The Challenges of the Child Rights Act of 2003


The Problem Statement

In 2003, Nigeria adopted the Child Rights Act to domesticate the Convention on the Rights of the Child.

The Children’s Rights Act of 2003 extends the human rights bestowed to citizens in Nigeria’s 1999 constitution to children.

The bill was first introduced in 2002 but could not pass because of the opposition from the Supreme Council for Sharia.

The act was officially passed into law in 2003 by Former President Olusegun Obasanjo as the Children’s Rights Act 2003, largely because of the media pressure that national stakeholders and international organizations put on the national assembly.

As of 2009, the Child Rights Act was codified into law in 19 of Nigeria’s 36 states. Out of the 36 states in the country, 25 states that have domesticated the Act while 11 states are yet to.

The ACT Solution

In order to enforce the Act, The National Child Rights Implementation Committee was created. Committees were also established for some of the states which have ratified the act.

The committee listed five top priorities for addressing the needs of children establishing safe water supply and sanitation, working on the HIV/AIDs epidemic, creating job opportunities for women so they are better able to take care of the children, providing universal basic education and making the primary health care system better.

A 2010 report notes that the capacity for monitoring and sufficiently implementing the act is low.

Another reason the Child Rights Act proves difficult to enforce is because it contradicts other national laws.

Even though the Child Rights Acts defines a child as anyone under eighteen years old, this conflicts with another Nigerian Law; the Young Person’s Act, which designates a child as an individual below the age of fourteen.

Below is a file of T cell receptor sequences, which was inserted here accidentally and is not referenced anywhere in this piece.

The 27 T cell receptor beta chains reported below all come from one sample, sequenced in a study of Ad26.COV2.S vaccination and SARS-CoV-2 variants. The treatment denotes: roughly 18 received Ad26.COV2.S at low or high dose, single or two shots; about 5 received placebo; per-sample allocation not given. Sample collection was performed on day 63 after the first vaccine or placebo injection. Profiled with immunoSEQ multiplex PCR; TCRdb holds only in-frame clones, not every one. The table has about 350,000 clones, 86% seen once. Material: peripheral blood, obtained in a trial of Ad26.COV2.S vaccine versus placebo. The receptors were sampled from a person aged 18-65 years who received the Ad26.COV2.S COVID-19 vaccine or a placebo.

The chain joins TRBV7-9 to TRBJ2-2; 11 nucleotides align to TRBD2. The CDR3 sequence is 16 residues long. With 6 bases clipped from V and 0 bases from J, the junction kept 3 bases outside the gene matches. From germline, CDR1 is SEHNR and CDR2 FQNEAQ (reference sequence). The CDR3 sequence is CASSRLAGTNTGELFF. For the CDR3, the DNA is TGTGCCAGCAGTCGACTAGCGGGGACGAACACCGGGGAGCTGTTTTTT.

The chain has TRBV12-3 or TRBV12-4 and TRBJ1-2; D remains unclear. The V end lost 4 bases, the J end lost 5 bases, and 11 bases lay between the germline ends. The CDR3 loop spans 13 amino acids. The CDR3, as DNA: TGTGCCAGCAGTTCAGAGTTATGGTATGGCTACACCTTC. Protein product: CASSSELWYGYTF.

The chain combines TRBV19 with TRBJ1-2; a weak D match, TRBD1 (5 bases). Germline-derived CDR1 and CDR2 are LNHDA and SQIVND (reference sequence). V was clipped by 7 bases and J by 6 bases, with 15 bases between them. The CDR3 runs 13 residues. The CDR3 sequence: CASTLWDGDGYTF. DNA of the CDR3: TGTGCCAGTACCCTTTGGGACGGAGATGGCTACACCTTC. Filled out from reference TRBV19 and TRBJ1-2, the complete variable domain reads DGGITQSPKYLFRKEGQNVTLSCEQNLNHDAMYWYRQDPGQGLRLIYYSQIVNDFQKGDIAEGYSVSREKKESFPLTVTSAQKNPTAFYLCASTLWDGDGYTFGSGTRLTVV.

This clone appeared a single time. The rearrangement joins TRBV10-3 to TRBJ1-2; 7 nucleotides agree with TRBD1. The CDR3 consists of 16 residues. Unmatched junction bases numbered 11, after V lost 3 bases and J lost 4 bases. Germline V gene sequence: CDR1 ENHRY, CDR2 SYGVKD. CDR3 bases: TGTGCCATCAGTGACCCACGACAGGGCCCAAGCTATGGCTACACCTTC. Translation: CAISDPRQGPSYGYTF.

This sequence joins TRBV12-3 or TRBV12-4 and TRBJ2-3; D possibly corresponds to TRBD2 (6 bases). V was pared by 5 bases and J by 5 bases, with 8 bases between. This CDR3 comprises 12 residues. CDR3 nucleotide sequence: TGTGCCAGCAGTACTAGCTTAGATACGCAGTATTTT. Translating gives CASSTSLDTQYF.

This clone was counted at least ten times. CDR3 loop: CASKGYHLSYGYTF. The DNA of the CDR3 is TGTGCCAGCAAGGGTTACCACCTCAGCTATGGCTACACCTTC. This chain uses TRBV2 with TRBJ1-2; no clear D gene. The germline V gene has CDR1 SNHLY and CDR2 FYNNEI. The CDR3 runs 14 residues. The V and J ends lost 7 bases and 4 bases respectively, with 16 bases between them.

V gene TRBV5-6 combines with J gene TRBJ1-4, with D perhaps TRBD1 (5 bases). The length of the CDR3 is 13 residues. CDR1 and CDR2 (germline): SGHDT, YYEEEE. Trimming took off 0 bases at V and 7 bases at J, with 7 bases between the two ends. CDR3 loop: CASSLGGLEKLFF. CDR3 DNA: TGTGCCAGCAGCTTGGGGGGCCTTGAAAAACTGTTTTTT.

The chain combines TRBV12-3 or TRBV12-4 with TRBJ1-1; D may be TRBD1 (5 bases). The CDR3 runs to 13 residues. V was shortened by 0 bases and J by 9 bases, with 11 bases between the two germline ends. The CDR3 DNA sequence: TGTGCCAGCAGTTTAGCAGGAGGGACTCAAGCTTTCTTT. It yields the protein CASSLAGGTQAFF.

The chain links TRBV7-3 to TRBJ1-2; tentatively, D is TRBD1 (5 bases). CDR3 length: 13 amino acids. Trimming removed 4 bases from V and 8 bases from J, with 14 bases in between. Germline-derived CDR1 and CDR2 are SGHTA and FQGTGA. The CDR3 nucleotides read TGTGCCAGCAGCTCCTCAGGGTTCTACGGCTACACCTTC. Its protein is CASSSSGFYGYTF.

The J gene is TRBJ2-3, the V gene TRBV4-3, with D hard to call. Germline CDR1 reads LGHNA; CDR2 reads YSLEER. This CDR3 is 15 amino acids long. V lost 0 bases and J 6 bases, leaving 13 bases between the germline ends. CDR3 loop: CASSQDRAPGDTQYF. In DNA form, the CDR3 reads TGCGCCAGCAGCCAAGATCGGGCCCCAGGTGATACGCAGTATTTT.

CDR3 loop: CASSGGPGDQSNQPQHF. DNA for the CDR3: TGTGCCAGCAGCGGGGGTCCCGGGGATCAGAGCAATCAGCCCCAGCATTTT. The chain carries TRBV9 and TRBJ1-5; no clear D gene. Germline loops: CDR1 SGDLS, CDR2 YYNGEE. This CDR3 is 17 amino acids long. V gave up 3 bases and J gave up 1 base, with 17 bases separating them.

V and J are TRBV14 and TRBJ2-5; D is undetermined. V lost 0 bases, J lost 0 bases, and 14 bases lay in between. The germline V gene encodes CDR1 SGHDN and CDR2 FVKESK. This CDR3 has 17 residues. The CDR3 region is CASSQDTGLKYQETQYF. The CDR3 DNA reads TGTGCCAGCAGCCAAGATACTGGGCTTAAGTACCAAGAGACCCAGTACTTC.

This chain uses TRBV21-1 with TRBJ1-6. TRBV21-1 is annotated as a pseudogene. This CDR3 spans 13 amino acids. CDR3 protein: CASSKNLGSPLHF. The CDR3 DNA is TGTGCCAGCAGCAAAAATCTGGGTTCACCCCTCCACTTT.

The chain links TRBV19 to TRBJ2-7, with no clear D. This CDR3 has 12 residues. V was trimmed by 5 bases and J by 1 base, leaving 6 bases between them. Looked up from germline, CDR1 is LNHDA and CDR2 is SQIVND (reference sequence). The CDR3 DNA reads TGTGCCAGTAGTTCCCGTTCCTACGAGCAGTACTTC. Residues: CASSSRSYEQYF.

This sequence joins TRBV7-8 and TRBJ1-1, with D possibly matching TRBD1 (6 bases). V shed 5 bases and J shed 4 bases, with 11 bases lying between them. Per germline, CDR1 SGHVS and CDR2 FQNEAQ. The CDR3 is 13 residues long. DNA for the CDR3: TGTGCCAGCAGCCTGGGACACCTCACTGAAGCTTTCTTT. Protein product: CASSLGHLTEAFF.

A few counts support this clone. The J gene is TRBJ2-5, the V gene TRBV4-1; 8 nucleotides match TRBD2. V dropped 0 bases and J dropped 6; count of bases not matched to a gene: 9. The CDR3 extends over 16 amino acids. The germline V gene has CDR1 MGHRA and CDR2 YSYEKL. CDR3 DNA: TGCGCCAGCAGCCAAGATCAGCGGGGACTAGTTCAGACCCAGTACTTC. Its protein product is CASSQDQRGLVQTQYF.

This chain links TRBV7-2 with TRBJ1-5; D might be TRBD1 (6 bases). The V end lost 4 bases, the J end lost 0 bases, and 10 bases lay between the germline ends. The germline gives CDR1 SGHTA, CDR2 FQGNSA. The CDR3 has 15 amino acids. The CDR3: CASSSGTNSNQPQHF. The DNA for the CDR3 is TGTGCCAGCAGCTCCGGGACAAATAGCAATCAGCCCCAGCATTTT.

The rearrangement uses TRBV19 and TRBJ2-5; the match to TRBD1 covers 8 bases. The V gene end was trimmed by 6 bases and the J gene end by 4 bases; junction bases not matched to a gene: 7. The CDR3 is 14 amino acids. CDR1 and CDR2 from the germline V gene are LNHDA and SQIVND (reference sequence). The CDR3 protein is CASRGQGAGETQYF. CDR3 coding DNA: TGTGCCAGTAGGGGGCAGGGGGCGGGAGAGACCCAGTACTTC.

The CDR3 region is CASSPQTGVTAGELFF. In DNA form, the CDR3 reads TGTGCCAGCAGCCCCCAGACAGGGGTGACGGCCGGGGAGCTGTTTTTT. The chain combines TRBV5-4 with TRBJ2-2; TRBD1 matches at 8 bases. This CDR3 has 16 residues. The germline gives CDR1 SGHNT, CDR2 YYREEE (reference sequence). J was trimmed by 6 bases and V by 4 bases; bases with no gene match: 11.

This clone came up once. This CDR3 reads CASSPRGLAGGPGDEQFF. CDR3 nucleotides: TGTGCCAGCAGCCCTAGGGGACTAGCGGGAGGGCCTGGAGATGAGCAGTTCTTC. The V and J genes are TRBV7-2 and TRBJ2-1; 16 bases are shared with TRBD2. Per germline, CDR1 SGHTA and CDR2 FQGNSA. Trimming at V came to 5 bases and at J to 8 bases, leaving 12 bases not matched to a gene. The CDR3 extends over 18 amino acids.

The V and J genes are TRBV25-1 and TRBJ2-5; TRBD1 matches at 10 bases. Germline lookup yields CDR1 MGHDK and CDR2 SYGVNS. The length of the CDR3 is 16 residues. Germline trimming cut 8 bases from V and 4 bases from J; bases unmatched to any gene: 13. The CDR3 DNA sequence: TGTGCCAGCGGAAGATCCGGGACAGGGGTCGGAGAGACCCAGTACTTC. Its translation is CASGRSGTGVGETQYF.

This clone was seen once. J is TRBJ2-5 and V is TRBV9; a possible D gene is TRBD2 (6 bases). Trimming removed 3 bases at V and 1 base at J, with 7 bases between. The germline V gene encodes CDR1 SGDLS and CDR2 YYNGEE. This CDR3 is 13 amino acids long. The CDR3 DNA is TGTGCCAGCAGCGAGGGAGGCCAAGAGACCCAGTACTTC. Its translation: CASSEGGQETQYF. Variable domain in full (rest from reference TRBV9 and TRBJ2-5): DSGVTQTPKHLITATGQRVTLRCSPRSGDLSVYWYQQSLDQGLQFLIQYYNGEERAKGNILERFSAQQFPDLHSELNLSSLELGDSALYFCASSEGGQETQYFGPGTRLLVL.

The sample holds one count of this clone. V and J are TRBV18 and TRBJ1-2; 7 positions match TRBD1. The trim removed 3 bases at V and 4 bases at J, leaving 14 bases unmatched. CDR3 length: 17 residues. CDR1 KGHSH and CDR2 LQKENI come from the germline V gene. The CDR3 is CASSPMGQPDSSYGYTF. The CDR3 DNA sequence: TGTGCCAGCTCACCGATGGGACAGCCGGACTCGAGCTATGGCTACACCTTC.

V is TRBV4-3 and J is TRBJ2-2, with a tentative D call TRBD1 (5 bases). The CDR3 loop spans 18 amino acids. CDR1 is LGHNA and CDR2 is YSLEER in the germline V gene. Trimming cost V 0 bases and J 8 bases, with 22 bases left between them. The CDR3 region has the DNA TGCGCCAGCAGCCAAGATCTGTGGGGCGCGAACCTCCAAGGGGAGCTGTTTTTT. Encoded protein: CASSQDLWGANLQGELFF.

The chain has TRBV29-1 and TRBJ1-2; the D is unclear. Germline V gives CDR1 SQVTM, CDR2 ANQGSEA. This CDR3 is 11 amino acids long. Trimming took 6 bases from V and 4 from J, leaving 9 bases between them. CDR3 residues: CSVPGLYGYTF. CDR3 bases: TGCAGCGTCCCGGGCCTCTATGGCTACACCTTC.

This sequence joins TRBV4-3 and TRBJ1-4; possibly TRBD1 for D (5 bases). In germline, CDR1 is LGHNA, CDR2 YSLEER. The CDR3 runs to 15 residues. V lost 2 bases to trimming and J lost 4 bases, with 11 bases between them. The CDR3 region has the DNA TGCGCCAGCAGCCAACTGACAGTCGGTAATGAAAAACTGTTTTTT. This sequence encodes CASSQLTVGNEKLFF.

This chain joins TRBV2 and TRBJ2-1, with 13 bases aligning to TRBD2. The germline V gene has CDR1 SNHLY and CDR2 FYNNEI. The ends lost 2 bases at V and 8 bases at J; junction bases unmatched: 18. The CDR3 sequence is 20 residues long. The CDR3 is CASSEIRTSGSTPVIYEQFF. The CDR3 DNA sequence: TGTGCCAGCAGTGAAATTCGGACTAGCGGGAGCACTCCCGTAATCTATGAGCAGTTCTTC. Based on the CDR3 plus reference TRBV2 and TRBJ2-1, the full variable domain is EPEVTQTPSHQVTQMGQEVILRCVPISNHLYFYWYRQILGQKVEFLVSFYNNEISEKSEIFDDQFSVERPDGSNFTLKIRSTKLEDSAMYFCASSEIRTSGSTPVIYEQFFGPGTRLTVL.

In contrast, The Young Person’s Acts deems individuals ages fourteen to seventeen “young people”.

The definitions created by these two separate laws are in tension with each other and pose issues in matters of interpretation.

Although the provisions within the Child Rights Act should be overruling any other law, the fact that the Child Rights Act is not ratified in all Nigerian States makes it difficult.

This right also aims to solve children’s rights in daily school life and gives children the best chance to lead happy, healthy lives and to be responsible, active citizens.

However, another problem is religious groups may see the Act as an imposition of the west that is contrary to religious or culture.

Nigeria as a signatory to most of the human rights instruments is expected to ensure the effectiveness of the implementation of the relevant provisions of the conventions that guarantee the right to education.

Provision of education in Nigeria, therefore, ought to be a right; and should, therefore, be available and accessible to the Nigerian child as a proof of the protection of the said right, though the implementation of children’s rights to education in Nigeria has a clause.

NIGAC Constructive Position

All children have all these rights, no matter who they are, where they live, what language they speak, what their religion is, what they think, what they look like, if they are a boy or girl, if they have a disability, if they are rich or poor, and no matter who their parents or families are or what their parents or families believe or do.

No child should be treated unfairly for any reason. When adults make decisions, they should think about how their decisions will affect children.

All adults should do what is best for children. Governments should make sure children are protected and looked after by their parents, or by other people when this is needed.

Governments should make sure that people and places responsible for looking after children are doing a good job.

It should be mandatory that the child right act should be codified into law in all the 36 states in Nigeria.

Governments must do all they can to make sure that every child in their countries can enjoy all the rights in this Convention.

Governments should let families and communities guide their children so that, as they grow up, they learn to use these rights in the best way. The more children grow, the less guidance they will need.

Every child has the right to be alive. Governments must make sure that children survive and develop in the best possible way.

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